Oxford University Press's
Academic Insights for the Thinking World

DSM-5: two years since publication

It is now two years since the publication of DSM-5. As one might expect when a widely used manual is revised, some mental health clinicians were worried they would have to learn diagnosis from scratch. But the idea that the fifth edition would be a “paradigm shift” for psychiatry turned out to be hype. Few revisions were really major, although practitioners have to become familiar with some new terminology (such as somatic symptom disorder, neurocognitive disorder, or intellectual deficiency).

Some unanswered questions remain. Just as DSM-5 was published in the spring of 2013, Thomas Insel, Director of the National Institute for Mental Health (NIMH), attacked it, declaring that “psychiatry deserves better.” So what did Insel propose instead? The ensuing controversy gave him the opportunity to promote his own system, the Research Domains Criteria (RDoC). This model, although hardly ready for use in clinical practice, will be required as a framework for all NIMH grant applications. RDoC is an interesting but speculative system that aims to reduce all mental disorders to problems in the “connectome,” i.e., how neurons are wired up. Some consider RDoC visionary, while others think it will add little to the understanding of mental illness. We had similar hopes for the Genome Project, and they were disappointed.

Another question concerns potential disjunctions between DSM-5 and the upcoming eleventh edition of the World Health Organization’s International Classification of Diseases (ICD-11), expected in 2017. While ICD is, by treaty, the official system (even in the United States), its coding more or less corresponds to DSM diagnoses. Few clinicians in North America will have read the classification prepared by WHO.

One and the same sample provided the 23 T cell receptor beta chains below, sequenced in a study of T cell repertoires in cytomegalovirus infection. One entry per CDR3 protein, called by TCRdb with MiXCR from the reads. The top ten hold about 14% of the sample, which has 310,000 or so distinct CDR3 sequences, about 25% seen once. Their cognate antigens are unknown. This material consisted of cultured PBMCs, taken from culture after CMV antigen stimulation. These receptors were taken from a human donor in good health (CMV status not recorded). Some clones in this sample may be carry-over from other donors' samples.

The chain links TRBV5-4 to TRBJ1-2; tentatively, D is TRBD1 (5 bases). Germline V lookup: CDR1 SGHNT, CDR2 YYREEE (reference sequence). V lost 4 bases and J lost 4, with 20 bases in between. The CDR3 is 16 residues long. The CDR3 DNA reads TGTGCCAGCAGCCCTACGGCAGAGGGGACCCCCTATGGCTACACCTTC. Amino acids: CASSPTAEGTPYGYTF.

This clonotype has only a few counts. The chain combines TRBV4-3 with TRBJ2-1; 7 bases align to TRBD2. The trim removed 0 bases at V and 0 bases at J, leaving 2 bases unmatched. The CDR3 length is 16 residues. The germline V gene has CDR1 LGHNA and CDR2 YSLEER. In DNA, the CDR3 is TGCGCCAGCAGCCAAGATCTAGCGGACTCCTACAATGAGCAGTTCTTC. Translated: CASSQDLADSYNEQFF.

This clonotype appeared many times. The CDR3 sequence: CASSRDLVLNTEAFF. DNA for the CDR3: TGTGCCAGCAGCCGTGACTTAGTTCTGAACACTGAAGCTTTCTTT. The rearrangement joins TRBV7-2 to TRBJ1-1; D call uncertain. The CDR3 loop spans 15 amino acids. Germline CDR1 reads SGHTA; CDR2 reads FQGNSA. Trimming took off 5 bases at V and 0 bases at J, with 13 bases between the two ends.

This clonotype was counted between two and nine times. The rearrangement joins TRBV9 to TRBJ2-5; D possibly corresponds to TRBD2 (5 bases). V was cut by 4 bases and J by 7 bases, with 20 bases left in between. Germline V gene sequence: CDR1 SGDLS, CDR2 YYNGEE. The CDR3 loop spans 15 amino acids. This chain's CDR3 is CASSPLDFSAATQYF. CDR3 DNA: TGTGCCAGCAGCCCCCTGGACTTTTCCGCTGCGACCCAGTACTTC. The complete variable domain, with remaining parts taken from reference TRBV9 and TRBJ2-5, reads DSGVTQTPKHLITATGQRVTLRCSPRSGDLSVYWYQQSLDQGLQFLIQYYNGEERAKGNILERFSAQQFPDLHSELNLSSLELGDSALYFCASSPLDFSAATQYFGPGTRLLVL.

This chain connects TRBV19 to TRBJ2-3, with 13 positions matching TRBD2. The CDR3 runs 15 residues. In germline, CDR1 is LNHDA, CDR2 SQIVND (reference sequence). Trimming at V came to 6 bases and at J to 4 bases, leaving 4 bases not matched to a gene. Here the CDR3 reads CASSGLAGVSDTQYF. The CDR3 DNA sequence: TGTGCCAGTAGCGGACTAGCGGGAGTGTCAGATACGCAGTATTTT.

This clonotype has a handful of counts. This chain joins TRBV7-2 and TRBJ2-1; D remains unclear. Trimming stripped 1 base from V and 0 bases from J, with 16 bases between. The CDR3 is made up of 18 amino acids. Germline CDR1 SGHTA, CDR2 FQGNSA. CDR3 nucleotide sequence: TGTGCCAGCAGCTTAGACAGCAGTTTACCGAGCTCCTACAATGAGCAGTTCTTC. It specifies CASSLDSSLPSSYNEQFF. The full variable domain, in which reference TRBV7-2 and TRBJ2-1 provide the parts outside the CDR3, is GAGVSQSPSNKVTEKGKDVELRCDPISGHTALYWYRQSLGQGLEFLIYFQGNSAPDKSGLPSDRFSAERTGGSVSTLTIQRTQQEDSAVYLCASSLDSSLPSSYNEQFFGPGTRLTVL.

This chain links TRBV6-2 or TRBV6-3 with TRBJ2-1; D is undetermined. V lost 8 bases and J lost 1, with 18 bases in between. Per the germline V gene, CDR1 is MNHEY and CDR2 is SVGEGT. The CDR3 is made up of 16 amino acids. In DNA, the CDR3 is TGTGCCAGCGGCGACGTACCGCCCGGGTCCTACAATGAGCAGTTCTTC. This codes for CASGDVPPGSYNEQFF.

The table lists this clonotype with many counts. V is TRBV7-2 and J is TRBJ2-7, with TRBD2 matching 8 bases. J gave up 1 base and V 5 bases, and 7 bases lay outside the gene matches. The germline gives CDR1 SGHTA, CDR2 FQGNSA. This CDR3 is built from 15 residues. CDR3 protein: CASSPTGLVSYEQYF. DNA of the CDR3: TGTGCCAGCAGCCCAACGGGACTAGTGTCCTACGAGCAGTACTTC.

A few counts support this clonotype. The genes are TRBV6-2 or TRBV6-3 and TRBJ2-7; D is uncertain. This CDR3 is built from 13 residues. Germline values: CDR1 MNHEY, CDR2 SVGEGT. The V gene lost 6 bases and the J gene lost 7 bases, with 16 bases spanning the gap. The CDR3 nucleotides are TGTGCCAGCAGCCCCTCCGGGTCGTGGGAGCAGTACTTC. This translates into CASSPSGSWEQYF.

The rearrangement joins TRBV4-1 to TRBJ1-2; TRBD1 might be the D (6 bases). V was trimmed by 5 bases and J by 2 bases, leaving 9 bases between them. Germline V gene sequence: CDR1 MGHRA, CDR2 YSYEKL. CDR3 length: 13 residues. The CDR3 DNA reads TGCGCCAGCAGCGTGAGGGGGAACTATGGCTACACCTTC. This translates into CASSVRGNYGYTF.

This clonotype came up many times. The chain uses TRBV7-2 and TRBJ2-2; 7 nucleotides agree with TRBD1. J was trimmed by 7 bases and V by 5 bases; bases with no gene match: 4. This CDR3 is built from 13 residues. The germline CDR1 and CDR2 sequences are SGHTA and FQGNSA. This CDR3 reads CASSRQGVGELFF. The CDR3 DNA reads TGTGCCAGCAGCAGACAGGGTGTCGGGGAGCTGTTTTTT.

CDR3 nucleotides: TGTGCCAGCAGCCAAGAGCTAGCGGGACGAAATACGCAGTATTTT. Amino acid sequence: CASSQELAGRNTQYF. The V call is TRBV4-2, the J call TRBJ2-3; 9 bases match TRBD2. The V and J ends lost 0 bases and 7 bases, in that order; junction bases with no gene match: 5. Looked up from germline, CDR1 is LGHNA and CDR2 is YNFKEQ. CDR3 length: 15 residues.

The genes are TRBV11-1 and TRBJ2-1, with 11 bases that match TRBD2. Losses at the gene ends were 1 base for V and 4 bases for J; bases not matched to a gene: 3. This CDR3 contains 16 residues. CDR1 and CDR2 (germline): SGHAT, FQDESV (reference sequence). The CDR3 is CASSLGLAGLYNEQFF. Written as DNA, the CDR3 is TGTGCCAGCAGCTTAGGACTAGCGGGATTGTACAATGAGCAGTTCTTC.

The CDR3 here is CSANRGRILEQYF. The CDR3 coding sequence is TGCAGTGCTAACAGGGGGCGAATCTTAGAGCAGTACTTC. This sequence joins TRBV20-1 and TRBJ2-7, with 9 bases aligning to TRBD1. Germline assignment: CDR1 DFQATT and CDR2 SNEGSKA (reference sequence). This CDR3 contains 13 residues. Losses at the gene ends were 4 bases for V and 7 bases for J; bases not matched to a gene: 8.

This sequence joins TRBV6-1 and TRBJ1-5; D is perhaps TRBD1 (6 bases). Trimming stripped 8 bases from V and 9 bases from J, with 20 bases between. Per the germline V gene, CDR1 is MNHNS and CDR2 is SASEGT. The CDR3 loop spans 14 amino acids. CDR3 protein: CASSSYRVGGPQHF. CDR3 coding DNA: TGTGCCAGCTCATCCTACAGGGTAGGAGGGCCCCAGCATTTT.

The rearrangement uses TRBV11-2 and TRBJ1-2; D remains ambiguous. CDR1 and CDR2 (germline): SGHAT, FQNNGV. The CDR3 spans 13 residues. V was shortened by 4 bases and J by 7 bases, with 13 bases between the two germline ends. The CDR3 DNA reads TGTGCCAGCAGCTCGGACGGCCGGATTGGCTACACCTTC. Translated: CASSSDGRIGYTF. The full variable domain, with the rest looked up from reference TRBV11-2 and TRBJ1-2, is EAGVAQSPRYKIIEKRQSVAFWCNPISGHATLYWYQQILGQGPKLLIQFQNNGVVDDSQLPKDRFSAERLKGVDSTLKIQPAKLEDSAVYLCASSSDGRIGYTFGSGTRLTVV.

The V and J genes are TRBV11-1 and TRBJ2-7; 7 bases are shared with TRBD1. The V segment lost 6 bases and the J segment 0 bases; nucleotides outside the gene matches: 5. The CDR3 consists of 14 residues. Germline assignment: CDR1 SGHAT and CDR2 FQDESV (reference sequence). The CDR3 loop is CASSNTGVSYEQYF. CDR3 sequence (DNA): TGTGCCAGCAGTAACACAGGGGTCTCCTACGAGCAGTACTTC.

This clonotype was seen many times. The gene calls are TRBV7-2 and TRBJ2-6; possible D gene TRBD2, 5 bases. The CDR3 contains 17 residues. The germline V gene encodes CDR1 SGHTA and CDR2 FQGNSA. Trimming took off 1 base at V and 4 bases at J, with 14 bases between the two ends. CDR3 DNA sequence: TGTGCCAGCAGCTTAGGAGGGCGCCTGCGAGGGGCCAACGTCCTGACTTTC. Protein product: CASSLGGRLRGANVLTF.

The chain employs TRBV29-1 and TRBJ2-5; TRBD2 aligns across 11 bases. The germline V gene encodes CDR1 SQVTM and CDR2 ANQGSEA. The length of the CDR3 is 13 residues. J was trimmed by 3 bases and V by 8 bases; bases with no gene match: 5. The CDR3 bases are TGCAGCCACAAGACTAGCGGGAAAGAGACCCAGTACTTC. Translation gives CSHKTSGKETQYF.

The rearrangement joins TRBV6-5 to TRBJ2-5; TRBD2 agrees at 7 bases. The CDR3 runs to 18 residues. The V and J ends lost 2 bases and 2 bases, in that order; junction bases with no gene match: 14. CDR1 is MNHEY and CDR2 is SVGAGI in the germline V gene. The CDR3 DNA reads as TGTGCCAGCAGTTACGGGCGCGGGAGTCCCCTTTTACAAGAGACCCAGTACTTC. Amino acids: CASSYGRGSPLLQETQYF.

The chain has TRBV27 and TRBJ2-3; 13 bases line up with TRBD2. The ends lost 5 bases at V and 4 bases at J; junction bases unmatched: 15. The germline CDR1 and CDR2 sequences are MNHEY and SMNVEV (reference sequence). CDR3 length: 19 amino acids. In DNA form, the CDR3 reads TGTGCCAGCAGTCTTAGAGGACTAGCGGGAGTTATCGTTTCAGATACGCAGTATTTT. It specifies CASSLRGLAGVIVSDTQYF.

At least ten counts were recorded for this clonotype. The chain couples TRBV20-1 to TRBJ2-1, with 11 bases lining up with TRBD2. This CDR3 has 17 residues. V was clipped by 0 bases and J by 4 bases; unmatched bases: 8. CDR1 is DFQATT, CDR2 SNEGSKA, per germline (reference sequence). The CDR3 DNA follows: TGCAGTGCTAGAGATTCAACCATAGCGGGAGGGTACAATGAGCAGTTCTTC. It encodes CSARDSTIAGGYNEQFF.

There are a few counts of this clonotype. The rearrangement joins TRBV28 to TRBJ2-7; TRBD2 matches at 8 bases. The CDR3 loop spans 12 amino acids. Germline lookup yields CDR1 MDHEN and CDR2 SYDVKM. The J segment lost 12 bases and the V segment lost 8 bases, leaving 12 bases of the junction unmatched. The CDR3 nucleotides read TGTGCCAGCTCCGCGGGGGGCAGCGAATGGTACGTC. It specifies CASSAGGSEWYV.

A final question is whether the next edition, DSM-6, will only appear in 20 years, or whether there will be, as originally planned, a DSM-5.1 in the next few years. If there is, it might introduce diagnoses that were not accepted in DSM-5 a second chance. Some of these proposals can be found in Section III of the manual (containing diagnoses requiring further study). There seems no current groundswell of opinion to bring back the concept of risk psychosis. However, since the alternative model for personality disorders was not accepted because research on this model was in such an early stage, its the supporters are actively promoting it through research, in the hope that it will replace the old system retained in Section II.

My guess is that given the expense and trouble of preparing further revisions, DSM-5 will not be revised unless major research breakthroughs are made. I am old enough to remember the fierce arguments over DSM-III, which gradually became accepted, after which criticisms were fairly muted.

Since DSM-5 has all the limitations of previous editions, it should be considered the best we can do at the present state of knowledge. There is no point changing psychiatric diagnoses on the basis of speculation of what we might find in the future. Once we understand the causes of mental disorders, that will be the time for major revisions. Until then, DSM-5 still works–as a common language for clinicians.

Featured image: Narcissus by Caravaggio. Public Domain via Wikimedia Commons

Recent Comments

There are currently no comments.